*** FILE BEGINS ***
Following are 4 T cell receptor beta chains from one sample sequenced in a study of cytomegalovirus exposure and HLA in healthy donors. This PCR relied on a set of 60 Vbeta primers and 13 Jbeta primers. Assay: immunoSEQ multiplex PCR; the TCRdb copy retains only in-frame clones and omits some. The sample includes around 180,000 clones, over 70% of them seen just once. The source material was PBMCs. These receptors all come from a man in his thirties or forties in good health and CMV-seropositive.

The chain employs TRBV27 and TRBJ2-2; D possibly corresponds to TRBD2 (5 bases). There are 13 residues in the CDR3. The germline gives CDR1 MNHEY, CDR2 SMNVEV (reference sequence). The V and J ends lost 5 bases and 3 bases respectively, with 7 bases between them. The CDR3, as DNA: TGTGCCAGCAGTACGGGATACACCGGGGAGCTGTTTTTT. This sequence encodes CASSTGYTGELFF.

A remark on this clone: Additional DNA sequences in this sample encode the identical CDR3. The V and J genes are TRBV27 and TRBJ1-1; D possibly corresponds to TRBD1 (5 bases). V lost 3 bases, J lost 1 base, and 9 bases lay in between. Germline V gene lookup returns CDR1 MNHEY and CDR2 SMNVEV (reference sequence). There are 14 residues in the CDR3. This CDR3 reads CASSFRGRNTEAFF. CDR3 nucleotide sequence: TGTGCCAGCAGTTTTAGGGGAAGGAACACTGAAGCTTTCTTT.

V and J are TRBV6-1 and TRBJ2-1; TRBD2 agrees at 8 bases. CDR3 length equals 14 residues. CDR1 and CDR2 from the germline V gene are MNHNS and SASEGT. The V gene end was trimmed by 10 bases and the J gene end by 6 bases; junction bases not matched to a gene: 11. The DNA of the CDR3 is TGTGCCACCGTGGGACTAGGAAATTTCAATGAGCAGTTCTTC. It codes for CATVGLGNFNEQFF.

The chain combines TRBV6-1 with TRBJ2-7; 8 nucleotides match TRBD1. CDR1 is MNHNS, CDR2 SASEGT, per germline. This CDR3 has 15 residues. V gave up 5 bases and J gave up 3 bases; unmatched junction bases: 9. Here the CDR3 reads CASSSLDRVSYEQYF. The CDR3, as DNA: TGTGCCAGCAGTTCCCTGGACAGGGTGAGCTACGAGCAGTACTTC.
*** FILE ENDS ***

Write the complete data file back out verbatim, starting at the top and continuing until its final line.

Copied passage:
Following are 4 T cell receptor beta chains from one sample sequenced in a study of cytomegalovirus exposure and HLA in healthy donors. This PCR relied on a set of 60 Vbeta primers and 13 Jbeta primers. Assay: immunoSEQ multiplex PCR; the TCRdb copy retains only in-frame clones and omits some. The sample includes around 180,000 clones, over 70% of them seen just once. The source material was PBMCs. These receptors all come from a man in his thirties or forties in good health and CMV-seropositive.

The chain employs TRBV27 and TRBJ2-2; D possibly corresponds to TRBD2 (5 bases). There are 13 residues in the CDR3. The germline gives CDR1 MNHEY, CDR2 SMNVEV (reference sequence). The V and J ends lost 5 bases and 3 bases respectively, with 7 bases between them. The CDR3, as DNA: TGTGCCAGCAGTACGGGATACACCGGGGAGCTGTTTTTT. This sequence encodes CASSTGYTGELFF.

A remark on this clone: Additional DNA sequences in this sample encode the identical CDR3. The V and J genes are TRBV27 and TRBJ1-1; D possibly corresponds to TRBD1 (5 bases). V lost 3 bases, J lost 1 base, and 9 bases lay in between. Germline V gene lookup returns CDR1 MNHEY and CDR2 SMNVEV (reference sequence). There are 14 residues in the CDR3. This CDR3 reads CASSFRGRNTEAFF. CDR3 nucleotide sequence: TGTGCCAGCAGTTTTAGGGGAAGGAACACTGAAGCTTTCTTT.

V and J are TRBV6-1 and TRBJ2-1; TRBD2 agrees at 8 bases. CDR3 length equals 14 residues. CDR1 and CDR2 from the germline V gene are MNHNS and SASEGT. The V gene end was trimmed by 10 bases and the J gene end by 6 bases; junction bases not matched to a gene: 11. The DNA of the CDR3 is TGTGCCACCGTGGGACTAGGAAATTTCAATGAGCAGTTCTTC. It codes for CATVGLGNFNEQFF.

The chain combines TRBV6-1 with TRBJ2-7; 8 nucleotides match TRBD1. CDR1 is MNHNS, CDR2 SASEGT, per germline. This CDR3 has 15 residues. V gave up 5 bases and J gave up 3 bases; unmatched junction bases: 9. Here the CDR3 reads CASSSLDRVSYEQYF. The CDR3, as DNA: TGTGCCAGCAGTTCCCTGGACAGGGTGAGCTACGAGCAGTACTTC.